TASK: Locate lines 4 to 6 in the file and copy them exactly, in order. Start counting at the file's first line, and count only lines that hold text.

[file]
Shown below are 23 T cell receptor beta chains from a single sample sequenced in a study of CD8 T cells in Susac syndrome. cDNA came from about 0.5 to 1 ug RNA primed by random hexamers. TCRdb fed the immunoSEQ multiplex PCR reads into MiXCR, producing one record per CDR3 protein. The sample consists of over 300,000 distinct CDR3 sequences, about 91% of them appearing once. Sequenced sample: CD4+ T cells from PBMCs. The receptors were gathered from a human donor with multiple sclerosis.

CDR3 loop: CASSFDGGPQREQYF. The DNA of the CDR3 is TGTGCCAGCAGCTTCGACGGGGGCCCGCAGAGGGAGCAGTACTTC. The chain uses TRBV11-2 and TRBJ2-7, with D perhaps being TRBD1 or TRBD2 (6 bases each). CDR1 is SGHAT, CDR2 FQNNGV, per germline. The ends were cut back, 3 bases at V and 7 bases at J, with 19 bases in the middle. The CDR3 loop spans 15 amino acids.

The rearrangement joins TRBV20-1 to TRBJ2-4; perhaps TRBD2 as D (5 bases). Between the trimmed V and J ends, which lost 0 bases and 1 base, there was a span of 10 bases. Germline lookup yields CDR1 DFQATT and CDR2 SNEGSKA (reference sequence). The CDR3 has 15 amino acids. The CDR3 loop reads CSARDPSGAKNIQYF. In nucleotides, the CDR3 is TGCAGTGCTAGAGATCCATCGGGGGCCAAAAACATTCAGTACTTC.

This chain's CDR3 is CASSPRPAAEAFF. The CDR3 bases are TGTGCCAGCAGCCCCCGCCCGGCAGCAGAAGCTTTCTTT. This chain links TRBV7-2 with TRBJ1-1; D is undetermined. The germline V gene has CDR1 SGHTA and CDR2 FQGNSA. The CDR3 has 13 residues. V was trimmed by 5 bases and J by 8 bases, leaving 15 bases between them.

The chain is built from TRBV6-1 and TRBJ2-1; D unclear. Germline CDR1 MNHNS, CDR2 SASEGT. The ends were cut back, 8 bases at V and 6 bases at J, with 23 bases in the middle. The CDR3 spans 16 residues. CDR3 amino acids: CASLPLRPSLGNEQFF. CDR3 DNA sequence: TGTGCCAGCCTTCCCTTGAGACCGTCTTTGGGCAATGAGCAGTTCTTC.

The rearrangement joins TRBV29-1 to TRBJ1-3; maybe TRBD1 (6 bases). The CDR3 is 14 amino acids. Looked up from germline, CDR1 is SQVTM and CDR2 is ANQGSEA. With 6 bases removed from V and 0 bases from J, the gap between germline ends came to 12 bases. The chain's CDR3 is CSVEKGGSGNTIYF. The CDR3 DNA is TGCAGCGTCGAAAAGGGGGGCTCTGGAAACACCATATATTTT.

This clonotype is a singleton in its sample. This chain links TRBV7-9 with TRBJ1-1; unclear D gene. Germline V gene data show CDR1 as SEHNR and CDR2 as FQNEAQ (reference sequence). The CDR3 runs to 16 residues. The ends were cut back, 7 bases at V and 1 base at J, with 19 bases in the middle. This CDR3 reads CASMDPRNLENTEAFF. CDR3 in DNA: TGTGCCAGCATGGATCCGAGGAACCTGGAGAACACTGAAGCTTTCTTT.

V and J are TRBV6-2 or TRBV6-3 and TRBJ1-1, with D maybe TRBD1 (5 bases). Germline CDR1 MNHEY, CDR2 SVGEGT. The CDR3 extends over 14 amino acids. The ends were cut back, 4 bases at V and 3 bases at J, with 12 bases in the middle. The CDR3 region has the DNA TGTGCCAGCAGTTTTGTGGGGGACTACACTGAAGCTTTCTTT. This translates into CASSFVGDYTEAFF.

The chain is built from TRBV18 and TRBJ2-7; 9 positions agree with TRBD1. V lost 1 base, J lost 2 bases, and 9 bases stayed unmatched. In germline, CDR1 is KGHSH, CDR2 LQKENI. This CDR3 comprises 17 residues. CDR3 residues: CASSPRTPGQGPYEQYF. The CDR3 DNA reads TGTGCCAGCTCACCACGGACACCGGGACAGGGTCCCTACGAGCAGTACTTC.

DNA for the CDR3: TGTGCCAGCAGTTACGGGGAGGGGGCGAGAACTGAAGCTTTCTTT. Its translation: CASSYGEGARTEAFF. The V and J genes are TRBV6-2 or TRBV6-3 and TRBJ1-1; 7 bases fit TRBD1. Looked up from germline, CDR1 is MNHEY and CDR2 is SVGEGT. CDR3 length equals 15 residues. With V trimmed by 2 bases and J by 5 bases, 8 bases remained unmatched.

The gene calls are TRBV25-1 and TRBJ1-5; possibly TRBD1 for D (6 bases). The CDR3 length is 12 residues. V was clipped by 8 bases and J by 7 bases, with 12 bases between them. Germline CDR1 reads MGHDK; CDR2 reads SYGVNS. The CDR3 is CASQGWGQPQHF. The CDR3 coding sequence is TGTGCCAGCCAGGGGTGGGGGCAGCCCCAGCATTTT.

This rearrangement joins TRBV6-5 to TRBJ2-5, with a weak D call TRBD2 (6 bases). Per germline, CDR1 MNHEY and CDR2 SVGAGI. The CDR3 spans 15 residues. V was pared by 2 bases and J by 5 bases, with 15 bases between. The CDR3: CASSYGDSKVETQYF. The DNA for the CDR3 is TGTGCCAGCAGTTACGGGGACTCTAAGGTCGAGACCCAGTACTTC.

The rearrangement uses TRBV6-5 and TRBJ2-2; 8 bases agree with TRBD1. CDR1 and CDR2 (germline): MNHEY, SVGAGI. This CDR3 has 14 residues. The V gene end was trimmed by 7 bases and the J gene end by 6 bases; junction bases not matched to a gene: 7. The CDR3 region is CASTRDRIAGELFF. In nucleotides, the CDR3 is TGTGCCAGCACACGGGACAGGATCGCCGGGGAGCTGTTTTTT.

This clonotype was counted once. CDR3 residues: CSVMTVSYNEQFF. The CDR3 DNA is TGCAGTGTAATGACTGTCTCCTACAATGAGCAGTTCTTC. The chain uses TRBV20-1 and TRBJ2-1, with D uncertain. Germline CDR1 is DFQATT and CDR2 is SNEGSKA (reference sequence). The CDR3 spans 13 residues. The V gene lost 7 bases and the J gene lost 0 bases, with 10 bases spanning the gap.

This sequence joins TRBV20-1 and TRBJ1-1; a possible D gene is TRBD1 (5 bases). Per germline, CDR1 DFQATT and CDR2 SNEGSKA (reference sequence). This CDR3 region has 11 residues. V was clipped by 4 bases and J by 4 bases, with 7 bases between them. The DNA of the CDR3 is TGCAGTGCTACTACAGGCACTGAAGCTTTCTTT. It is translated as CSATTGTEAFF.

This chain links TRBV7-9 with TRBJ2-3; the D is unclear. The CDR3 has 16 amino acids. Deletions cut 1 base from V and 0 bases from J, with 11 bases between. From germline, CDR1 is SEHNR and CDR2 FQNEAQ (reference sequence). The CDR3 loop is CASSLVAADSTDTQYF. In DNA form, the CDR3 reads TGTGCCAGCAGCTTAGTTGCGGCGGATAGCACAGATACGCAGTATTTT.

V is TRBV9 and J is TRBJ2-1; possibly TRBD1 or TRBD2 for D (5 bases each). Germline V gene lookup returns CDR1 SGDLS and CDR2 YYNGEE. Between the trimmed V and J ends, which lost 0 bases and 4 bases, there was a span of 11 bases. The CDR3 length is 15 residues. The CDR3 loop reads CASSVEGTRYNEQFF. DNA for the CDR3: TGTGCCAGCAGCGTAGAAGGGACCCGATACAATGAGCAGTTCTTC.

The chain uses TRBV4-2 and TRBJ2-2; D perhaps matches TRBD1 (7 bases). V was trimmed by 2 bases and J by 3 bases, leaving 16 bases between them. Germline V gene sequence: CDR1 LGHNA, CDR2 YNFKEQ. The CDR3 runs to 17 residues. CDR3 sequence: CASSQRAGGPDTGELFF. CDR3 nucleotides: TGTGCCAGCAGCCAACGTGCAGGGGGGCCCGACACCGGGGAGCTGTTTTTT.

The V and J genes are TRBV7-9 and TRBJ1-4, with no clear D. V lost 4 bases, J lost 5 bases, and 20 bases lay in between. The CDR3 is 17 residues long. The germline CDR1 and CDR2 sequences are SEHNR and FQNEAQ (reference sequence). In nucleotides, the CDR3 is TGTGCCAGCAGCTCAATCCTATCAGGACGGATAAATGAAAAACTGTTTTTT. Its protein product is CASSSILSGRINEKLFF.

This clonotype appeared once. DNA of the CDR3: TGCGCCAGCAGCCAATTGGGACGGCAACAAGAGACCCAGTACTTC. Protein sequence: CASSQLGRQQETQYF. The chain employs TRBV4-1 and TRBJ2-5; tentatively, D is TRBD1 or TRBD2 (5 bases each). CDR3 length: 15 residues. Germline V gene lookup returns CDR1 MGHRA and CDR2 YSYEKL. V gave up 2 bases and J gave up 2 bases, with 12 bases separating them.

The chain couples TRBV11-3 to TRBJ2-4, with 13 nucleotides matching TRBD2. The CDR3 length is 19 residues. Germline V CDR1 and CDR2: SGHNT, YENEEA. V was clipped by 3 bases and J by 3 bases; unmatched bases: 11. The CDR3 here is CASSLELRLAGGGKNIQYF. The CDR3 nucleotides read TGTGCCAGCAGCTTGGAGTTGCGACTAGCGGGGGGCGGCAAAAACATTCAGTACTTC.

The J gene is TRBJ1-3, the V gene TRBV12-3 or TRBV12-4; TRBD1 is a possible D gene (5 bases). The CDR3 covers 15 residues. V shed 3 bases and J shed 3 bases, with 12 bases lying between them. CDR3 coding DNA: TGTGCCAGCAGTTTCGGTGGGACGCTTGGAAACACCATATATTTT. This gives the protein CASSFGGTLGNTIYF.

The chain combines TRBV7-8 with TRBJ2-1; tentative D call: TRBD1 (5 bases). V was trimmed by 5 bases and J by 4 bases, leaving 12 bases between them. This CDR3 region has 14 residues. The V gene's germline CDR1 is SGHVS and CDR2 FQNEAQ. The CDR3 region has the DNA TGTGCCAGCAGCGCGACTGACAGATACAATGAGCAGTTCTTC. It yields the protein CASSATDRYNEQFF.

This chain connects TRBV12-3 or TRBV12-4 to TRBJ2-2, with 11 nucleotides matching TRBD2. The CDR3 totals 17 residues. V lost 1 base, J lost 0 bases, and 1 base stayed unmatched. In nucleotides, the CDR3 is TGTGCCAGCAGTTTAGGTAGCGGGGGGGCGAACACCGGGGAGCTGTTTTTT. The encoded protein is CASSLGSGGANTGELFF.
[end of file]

This chain's CDR3 is CASSPRPAAEAFF. The CDR3 bases are TGTGCCAGCAGCCCCCGCCCGGCAGCAGAAGCTTTCTTT. This chain links TRBV7-2 with TRBJ1-1; D is undetermined. The germline V gene has CDR1 SGHTA and CDR2 FQGNSA. The CDR3 has 13 residues. V was trimmed by 5 bases and J by 8 bases, leaving 15 bases between them.

The chain is built from TRBV6-1 and TRBJ2-1; D unclear. Germline CDR1 MNHNS, CDR2 SASEGT. The ends were cut back, 8 bases at V and 6 bases at J, with 23 bases in the middle. The CDR3 spans 16 residues. CDR3 amino acids: CASLPLRPSLGNEQFF. CDR3 DNA sequence: TGTGCCAGCCTTCCCTTGAGACCGTCTTTGGGCAATGAGCAGTTCTTC.

The rearrangement joins TRBV29-1 to TRBJ1-3; maybe TRBD1 (6 bases). The CDR3 is 14 amino acids. Looked up from germline, CDR1 is SQVTM and CDR2 is ANQGSEA. With 6 bases removed from V and 0 bases from J, the gap between germline ends came to 12 bases. The chain's CDR3 is CSVEKGGSGNTIYF. The CDR3 DNA is TGCAGCGTCGAAAAGGGGGGCTCTGGAAACACCATATATTTT.